Solafa Magdy, a freelance reporter, has been detained in Cairo alongside her husband, Hossam el-Sayyad, and their friend Mohamed Salah, both also journalists, since late November 2019 on charges of membership of a banned group and spreading false news.
Magdy produces multimedia reports for news outlets including the Emarati news website Al-Roya, the Turkish news agency TRT, the German news agency Deutsche Welle, the BBC, and the independent Egyptian news website Mada Masr, according to her personal website. In 2017, she founded the “Everyday Footage” project with el-Sayyad to teach mobile journalism, according to local rights group Nazra for Feminist Studies. She was one of the 2019 U.N. Reham Al-Farra Memorial Journalism Fellows selected to cover the U.N. General Assembly. Magdy reports on issues including human rights, women’s rights, and illegal immigration, according to her September 2019 interview with the local independent news website the Glocal.
Their arrests came amid a crackdown between September and November 2019, during which several journalists, including the Egyptian journalist Esraa Abdefattah were arrested and authorities raided the Cairo offices of the independent news outlet Mada Masr. Salah was in a car with Abdelfattah, on their way to meet Magdy at the time of her October 2019 arrest, Magdy told CPJ at the time. Prior to her arrest, Magdy posted on Twitter and Facebook about these incidents.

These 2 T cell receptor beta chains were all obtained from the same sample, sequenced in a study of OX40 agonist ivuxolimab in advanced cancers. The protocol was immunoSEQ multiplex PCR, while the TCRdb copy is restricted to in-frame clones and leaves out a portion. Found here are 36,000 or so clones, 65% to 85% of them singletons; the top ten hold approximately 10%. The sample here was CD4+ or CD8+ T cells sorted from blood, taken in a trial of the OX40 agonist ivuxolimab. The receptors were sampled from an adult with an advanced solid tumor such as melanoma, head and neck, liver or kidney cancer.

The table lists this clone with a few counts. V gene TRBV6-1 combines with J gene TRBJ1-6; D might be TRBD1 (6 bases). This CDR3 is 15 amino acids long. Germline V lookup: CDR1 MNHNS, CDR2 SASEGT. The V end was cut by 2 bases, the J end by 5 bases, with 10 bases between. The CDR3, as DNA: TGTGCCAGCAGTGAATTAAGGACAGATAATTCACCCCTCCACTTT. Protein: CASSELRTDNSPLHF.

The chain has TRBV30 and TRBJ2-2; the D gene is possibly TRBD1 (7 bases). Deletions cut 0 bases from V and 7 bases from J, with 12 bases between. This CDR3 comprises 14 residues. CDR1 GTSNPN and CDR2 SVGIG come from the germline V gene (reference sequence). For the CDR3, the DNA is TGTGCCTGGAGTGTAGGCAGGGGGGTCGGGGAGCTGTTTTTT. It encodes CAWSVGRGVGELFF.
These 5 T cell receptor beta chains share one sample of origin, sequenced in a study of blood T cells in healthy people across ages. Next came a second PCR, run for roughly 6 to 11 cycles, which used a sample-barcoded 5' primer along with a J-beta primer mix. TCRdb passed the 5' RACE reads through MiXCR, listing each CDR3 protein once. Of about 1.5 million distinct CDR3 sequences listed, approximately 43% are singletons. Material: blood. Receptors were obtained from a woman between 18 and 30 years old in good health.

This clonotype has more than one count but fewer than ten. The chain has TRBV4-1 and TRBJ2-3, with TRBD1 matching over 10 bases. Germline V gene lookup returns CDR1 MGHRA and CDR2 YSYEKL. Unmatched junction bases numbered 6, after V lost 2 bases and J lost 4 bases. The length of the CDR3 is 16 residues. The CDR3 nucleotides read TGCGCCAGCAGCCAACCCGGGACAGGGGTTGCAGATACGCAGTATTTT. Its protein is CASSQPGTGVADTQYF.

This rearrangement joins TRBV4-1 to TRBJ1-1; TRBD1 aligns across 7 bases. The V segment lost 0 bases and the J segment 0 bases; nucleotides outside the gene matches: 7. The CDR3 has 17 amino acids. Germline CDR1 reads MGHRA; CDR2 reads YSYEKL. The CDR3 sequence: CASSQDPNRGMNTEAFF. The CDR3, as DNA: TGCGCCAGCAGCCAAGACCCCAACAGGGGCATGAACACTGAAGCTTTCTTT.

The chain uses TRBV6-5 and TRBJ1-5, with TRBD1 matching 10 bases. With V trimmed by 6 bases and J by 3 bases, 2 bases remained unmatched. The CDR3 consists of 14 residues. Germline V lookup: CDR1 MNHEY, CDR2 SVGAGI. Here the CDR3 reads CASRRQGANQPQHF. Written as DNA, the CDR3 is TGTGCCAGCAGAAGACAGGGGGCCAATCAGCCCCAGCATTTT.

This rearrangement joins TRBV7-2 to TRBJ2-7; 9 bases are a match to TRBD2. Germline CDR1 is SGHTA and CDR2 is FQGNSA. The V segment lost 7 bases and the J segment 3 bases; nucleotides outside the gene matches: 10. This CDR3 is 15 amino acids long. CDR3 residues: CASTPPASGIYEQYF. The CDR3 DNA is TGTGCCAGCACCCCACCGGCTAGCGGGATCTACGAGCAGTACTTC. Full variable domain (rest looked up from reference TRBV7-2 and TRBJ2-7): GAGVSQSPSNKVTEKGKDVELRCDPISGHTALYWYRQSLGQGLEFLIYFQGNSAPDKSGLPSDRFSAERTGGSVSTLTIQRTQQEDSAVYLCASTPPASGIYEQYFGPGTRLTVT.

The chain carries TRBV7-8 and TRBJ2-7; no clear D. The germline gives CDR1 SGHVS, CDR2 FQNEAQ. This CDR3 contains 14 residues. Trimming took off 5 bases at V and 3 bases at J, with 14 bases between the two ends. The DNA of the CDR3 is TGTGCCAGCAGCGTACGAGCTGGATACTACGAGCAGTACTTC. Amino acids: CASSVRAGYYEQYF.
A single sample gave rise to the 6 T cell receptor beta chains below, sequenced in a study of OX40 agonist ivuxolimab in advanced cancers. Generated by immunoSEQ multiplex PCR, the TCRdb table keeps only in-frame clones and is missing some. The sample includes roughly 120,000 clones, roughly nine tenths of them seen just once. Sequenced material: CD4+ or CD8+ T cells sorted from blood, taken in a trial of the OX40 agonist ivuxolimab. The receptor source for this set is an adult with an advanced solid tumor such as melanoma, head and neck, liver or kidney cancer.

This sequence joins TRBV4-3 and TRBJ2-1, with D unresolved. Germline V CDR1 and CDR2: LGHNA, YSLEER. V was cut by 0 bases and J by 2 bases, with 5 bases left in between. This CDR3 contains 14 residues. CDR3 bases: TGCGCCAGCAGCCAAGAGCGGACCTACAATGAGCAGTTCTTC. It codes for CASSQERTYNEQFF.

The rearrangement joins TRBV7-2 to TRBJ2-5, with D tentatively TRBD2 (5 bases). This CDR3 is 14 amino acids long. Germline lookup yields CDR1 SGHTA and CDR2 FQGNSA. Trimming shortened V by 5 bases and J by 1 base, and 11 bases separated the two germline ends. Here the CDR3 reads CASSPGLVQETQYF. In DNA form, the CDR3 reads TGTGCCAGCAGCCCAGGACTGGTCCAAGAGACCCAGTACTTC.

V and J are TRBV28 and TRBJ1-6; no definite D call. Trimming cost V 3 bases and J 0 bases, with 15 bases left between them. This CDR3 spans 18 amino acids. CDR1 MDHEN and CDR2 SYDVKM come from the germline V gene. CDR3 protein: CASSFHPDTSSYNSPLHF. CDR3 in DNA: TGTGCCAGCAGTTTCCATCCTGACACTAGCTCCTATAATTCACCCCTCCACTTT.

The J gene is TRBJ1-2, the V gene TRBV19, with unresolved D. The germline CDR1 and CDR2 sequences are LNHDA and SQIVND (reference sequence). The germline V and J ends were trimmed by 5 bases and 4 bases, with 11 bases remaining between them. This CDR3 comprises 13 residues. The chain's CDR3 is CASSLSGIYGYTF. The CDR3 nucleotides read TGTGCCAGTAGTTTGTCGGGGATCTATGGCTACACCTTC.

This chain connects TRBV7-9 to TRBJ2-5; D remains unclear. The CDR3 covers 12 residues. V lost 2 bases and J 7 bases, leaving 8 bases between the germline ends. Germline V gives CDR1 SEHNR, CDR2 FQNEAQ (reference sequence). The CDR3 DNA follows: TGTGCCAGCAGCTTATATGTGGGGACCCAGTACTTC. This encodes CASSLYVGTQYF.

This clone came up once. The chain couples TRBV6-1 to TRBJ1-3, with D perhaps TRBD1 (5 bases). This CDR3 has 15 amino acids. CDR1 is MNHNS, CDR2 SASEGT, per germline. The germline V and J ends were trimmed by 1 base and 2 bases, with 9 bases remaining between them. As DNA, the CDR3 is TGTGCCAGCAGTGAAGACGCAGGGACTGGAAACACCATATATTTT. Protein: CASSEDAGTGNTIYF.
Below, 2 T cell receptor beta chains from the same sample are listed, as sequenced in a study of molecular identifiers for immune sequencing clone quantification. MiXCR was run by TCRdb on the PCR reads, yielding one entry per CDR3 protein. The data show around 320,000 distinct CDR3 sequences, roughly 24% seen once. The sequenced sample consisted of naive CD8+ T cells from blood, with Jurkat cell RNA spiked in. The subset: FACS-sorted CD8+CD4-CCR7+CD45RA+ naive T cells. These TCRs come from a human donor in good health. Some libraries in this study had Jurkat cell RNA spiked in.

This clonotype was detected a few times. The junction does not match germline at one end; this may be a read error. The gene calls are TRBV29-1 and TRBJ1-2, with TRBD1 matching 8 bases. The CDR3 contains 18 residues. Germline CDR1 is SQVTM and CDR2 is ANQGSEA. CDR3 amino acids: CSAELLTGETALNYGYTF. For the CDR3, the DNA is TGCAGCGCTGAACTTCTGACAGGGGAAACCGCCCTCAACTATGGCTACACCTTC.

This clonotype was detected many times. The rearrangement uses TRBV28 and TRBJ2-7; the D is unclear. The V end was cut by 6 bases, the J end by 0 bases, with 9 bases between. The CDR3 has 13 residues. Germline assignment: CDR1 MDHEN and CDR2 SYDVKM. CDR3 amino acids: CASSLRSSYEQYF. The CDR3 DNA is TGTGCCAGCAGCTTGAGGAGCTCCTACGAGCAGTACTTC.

On November 26, plainclothes security officers arrested Magdy, El-Sayyad, and Salah as they left a coffee shop in the Dokki neighborhood of the greater Cairo area, Magdy’s lawyer, Nabih el-Ganadi, told CPJ.
The officers took the journalists to a police station in Dokki, where they confiscated their mobile phones and Magdy’s car keys, according to el-Ganadi. When Magdy refused to unlock her phone, an officer cursed and beat her until she did so, el-Ganadi told CPJ. The officers blindfolded the journalists and took them to a location that one of the officers said belonged to the state security agency, the lawyer said.
The lawyer said that authorities questioned the journalists about their journalistic work and the news outlets they work for.
The lawyer said the case file for Magdy and el-Sayyad did not mention the confiscated mobile phone or car keys in her case file.
On November 27, all three journalists appeared in front of a state security prosecutor who charged Magdy and Salah with membership of a banned group and disseminating false news, and el-Sayyad with membership of a banned group, el-Ganadi told CPJ. The prosecutor ordered them to be detained for 15 days pending investigation, according to el-Ganadi.
All three were due to appear in court on December 8, el-Ganadi told CPJ.
As of late 2019, the Ministry of Interior, which has oversight of the police and prison system, and the prosecutor general’s office had not answered CPJ’s emails requesting comment.